South­east Asia piles on N. Korea

Diplo­mats chas­tise na­tion, say mis­sile tests ‘threaten peace’

Northwest Arkansas Democrat-Gazette - - INTERNATIONAL - TERESA CEROJANO AND JIM GOMEZ

MANILA, Philip­pines — South­east Asia’s top diplo­mats slammed North Korea with a sharp re­buke Sat­ur­day over its in­ter­con­ti­nen­tal bal­lis­tic mis­sile tests and ad­mon­ished Py­ongyang to com­ply with its duty to help avert con­flicts as a mem­ber of Asia’s big­gest se­cu­rity fo­rum.

The As­so­ci­a­tion of South­east Asian Na­tions for­eign min­is­ters, how­ever, were split on an Amer­i­can pro­posal to sus­pend Py­ongyang from the or­ga­ni­za­tion’s Re­gional Fo­rum, a 27-na­tion bloc that in­cludes North Korea and its ad­ver­saries the U.S., South Korea and Japan.

The As­so­ci­a­tion of South­east Asian Na­tions min­is­ters re­it­er­ated in a joint state­ment their grave con­cerns over the es­ca­la­tion of ten­sions on the Korean Penin­sula af­ter the North’s two ICBM tests last month, say­ing the launches threaten world sta­bil­ity. The min­is­ters tra­di­tion­ally is­sue a com­mu­nique con­tain­ing their di­verse con­cerns, and their is­suance of a sep­a­rate state­ment on North Korea’s mis­sile tests and nu­clear weapons pro­gram re­flects their deep wor­ries.

“These de­vel­op­ments se­ri­ously threaten peace, se­cu­rity and sta­bil­ity in the re­gion and the world,” the min­is­ters said in their state­ment. They urged the North to im­me­di­ately and fully com­ply with its obli­ga­tions un­der U.N. Se­cu­rity Coun­cil res­o­lu­tions.

They also backed ef­forts to im­prove re­la­tions be­tween the two Koreas and said their 10-na­tion bloc was ready “to play a con­struc­tive role in con­tribut­ing to peace and sta­bil­ity” on the Korean Penin­sula.

All the coun­tries in­volved in the so-called six-party talks aimed at tam­ing the North’s nu­clear am­bi­tions be­long to the Re­gional Fo­rum, but Philip­pine For­eign Af­fairs spokesman Robe­spierre Bo­li­var said at a news con­fer­ence Sat­ur­day that there was no plan for those na­tions to meet on the side­lines of the Manila meet­ings. North Korea pulled out of the talks — which also in­clude South Korea, the U.S., China, Japan and Rus­sia — in 2009 to protest in­ter­na­tional con­dem­na­tion of a long-range rocket launch.

Philip­pine For­eign Sec­re­tary Alan Peter Cayetano said the min­is­ters were di­vided over a U.S. pro­posal to sus­pend the North from the Re­gional Fo­rum, which will hold its an­nual meet­ing on Mon­day.

North Korean For­eign Min­is­ter Ri Yong Ho will at­tend Mon­day’s meet­ing. With the U.S., Japan and South Korea ex­pected to push for stronger ac­tions against the North, a show­down looms.

“There were views that, ‘How can we hear them out or con­front them if they’re not there?’ But there’s also a view that we should give them an ul­ti­ma­tum,” Cayetano said late Fri­day af­ter dis­cussing the is­sue with other for­eign min­is­ters.

The min­is­ters “strongly call upon” North Korea to help “main­tain the Asia Pa­cific as a re­gion of last­ing peace, sta­bil­ity, friend­ship and pros­per­ity,” the min­is­ters said in their state­ment.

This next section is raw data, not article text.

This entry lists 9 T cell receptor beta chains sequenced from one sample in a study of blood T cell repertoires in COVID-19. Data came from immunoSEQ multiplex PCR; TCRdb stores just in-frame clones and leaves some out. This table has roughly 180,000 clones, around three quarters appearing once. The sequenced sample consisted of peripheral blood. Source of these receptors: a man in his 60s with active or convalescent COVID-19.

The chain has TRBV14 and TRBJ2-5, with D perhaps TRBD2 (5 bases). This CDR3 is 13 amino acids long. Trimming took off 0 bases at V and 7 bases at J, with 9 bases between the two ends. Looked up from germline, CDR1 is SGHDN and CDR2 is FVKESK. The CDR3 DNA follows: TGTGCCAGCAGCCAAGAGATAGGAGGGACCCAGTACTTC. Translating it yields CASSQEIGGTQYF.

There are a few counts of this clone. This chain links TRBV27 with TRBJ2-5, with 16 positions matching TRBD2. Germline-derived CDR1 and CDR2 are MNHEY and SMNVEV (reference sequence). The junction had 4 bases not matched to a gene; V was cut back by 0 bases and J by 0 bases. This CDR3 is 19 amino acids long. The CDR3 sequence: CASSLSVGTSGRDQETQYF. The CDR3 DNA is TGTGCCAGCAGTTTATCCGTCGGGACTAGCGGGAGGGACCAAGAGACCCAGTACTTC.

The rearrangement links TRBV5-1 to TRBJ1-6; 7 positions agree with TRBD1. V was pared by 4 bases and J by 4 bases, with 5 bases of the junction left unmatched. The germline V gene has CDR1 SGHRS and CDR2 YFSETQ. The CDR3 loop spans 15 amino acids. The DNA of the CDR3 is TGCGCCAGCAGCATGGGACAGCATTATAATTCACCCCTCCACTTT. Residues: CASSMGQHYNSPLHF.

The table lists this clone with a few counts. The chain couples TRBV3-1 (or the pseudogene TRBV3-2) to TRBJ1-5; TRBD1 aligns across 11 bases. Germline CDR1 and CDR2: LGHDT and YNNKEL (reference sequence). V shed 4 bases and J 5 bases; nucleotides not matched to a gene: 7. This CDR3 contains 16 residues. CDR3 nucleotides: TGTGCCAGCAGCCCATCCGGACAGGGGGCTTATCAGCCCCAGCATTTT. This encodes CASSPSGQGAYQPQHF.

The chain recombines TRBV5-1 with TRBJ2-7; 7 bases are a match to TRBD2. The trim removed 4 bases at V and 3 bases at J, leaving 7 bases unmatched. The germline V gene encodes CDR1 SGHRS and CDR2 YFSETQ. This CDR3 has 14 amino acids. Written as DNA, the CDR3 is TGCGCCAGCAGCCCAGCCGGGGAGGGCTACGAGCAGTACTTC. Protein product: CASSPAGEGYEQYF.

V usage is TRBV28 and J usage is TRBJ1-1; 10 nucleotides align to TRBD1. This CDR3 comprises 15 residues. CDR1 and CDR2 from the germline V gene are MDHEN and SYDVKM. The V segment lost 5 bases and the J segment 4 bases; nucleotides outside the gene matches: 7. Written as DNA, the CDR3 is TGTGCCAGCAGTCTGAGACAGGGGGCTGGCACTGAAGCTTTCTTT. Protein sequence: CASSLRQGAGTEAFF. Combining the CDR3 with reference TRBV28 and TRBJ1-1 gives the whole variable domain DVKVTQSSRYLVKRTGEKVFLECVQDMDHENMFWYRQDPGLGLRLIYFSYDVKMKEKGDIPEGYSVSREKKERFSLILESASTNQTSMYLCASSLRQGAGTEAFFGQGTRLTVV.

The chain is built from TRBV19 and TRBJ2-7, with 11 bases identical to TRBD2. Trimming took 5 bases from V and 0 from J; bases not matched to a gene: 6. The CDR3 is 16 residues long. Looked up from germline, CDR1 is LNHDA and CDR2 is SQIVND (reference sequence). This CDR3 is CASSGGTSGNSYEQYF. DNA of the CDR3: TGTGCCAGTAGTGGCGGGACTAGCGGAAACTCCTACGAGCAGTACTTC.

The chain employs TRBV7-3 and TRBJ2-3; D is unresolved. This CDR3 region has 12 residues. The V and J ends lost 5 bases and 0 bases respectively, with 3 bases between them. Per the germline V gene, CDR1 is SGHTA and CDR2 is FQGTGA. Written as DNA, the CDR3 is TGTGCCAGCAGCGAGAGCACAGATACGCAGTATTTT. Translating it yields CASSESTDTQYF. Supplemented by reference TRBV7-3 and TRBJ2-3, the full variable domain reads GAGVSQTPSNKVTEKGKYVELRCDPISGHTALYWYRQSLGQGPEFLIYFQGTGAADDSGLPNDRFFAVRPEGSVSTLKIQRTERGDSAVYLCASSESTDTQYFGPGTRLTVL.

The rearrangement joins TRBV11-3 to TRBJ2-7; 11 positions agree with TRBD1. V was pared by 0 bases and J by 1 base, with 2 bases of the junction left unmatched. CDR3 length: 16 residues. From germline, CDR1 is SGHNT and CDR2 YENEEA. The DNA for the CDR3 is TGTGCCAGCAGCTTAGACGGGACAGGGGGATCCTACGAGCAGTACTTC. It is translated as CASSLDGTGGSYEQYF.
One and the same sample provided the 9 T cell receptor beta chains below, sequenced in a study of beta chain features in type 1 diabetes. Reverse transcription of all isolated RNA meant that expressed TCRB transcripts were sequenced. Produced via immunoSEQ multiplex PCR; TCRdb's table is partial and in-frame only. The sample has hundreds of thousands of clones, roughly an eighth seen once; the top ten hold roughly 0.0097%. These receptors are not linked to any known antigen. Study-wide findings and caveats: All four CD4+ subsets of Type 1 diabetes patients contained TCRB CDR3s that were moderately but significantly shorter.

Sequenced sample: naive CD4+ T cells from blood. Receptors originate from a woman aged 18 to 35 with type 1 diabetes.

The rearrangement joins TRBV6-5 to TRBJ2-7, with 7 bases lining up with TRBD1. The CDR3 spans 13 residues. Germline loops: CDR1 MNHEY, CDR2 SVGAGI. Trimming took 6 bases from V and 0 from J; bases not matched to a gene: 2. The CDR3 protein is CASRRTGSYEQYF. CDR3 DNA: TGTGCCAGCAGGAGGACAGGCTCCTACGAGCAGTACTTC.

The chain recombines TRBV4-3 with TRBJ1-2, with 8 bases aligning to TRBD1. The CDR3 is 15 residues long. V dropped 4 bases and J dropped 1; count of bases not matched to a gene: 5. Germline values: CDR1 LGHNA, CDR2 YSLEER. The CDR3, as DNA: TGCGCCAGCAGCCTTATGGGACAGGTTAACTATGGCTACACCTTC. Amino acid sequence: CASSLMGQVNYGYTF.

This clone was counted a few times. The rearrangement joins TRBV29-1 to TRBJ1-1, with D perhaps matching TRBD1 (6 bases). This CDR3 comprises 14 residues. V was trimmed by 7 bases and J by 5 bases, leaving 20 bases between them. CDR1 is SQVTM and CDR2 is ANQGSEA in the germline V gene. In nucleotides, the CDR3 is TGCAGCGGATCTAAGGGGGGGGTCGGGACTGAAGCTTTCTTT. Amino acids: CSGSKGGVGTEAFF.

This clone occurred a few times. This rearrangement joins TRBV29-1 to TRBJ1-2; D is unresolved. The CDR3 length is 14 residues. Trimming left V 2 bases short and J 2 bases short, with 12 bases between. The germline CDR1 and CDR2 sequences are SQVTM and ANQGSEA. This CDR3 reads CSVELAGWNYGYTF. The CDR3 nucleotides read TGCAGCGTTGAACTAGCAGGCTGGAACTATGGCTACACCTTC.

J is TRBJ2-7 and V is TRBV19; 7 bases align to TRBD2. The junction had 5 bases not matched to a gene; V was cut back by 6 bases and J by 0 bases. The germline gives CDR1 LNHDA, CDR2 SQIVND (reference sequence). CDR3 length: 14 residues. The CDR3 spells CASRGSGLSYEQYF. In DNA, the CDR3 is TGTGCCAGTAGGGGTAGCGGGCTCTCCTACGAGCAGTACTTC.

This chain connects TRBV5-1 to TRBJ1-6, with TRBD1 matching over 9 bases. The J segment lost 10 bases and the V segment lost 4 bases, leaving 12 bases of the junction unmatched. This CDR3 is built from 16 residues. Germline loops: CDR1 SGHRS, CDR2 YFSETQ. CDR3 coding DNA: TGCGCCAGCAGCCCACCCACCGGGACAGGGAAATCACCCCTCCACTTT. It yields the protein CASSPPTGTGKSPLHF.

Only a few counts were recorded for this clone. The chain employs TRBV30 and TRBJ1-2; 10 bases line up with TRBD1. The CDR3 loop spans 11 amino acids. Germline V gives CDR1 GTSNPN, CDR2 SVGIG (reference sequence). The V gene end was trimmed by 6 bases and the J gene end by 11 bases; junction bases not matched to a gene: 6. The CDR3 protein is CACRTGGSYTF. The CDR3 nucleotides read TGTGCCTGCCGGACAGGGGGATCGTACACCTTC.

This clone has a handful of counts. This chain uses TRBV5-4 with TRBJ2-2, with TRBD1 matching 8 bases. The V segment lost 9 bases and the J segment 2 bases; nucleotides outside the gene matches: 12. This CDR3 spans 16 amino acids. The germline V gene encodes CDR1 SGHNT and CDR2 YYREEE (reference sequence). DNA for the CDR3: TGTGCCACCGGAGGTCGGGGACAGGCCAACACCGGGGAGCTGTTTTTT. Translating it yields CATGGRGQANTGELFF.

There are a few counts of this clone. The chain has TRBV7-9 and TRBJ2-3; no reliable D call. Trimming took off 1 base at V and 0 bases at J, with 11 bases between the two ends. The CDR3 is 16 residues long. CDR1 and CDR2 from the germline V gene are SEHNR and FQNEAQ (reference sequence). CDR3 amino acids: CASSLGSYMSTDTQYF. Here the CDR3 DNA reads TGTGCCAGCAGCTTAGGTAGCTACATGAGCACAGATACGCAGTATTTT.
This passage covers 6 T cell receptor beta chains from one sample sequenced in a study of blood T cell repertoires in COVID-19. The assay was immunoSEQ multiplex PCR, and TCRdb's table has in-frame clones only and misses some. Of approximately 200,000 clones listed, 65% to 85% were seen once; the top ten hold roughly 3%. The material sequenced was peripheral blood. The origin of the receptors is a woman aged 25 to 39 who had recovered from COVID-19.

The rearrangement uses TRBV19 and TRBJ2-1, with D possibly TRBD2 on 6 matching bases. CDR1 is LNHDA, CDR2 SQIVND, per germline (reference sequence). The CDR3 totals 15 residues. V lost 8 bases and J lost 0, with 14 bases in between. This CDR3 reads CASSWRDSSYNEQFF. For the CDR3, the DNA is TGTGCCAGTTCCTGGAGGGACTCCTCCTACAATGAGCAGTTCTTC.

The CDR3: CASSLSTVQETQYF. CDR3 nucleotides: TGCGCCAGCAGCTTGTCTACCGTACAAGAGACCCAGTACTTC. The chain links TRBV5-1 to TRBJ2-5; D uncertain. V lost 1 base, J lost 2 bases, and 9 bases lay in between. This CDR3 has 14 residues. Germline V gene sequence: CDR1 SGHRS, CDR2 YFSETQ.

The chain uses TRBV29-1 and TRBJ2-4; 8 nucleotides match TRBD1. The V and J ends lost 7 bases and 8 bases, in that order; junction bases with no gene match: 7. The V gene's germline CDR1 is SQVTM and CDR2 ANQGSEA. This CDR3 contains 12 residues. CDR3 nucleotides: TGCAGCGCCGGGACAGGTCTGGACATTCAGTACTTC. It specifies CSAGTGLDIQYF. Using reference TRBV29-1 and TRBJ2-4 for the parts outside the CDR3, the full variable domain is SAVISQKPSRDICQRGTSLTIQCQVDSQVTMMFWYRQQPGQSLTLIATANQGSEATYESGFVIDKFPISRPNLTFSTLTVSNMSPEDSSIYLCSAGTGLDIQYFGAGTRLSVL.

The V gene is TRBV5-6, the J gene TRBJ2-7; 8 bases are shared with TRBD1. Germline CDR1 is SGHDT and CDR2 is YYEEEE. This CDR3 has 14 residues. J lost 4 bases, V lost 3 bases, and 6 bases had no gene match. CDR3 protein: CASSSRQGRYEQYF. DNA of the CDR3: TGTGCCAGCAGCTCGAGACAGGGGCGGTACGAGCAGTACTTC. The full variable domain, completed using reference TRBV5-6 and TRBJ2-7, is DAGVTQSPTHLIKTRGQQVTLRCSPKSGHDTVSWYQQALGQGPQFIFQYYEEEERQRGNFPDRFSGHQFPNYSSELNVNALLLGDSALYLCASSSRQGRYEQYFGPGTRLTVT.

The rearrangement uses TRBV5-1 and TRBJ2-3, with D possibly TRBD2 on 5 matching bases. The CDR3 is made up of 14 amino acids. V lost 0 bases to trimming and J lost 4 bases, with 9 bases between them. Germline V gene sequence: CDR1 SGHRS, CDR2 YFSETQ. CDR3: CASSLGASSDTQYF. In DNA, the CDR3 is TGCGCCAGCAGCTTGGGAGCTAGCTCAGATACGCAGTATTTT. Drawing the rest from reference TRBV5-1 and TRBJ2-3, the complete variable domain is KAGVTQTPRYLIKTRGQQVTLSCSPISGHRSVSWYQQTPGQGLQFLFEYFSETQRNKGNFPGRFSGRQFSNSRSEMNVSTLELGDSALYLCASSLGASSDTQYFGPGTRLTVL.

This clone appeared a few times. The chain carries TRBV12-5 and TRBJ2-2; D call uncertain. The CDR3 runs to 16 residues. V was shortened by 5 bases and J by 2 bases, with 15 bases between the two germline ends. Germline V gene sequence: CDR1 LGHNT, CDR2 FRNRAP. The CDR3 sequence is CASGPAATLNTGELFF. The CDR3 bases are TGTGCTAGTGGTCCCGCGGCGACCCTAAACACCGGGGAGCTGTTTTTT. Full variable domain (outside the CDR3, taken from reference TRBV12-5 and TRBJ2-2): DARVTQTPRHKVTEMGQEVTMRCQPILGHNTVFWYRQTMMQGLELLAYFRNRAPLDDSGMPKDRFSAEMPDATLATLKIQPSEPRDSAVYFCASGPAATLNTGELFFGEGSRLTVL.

On the ter­ri­to­rial dis­putes in the South China Sea that em­broil As­so­ci­a­tion of South­east Asian Na­tions mem­bers Brunei, Malaysia, the Philip­pines and Viet­nam, the 10 for­eign min­is­ters on Sat­ur­day ap­proved a frame­work of a long-pro­posed code of con­duct aimed at pre­vent­ing clashes in the dis­puted wa­ters, Bo­li­var said.

The Philip­pines, which serves as the group’s chair­man this year, called the con­clu­sion of talks be­tween China and the or­ga­ni­za­tion to fi­nal­ize the frame­work “a very big step.” Crit­ics, how­ever, say the frame­work serves only as a brief out­line of pre­vi­ously agreed prin­ci­ples and fails to men­tion con­cerns over China’s newly built is­lands or an ar­bi­tra­tion rul­ing last year that in­val­i­dated Bei­jing’s claims to vir­tu­ally all of the South China Sea. China has re­fused to rec­og­nize the rul­ing, based on a 1982 mar­itime treaty.

Bo­li­var said the Philip­pines prefers a legally bind­ing code of con­duct but the con­sen­sus in the group is that at the very least, the code that is still to be ne­go­ti­ated should be sub­stan­tive and ef­fec­tive. He said the frame­work is an out­line and coun­tries can put in more sub­stan­tive as­pects of the code when the ne­go­ti­a­tions start.

A fi­nal copy of the frame­work seen by The As­so­ci­ated Press also did not men­tion whether the code should be legally bind­ing, which most of the or­ga­ni­za­tion’s states de­mand but China op­poses, or the ex­tent of dis­puted ar­eas to be cov­ered by such a code. The code will not serve as a tool to set­tle ter­ri­to­rial dis­putes, ac­cord­ing to the frame­work.

AP/BULLIT MARQUEZ

Chi­nese For­eign Min­is­ter Wang Yi (cen­ter) and Chi­nese Am­bas­sador to the Philip­pines Zhao Jian­hua (left) ar­rive Sat­ur­day for a meet­ing of As­so­ci­a­tion of South­east Asian Na­tions for­eign min­is­ters in Manila.

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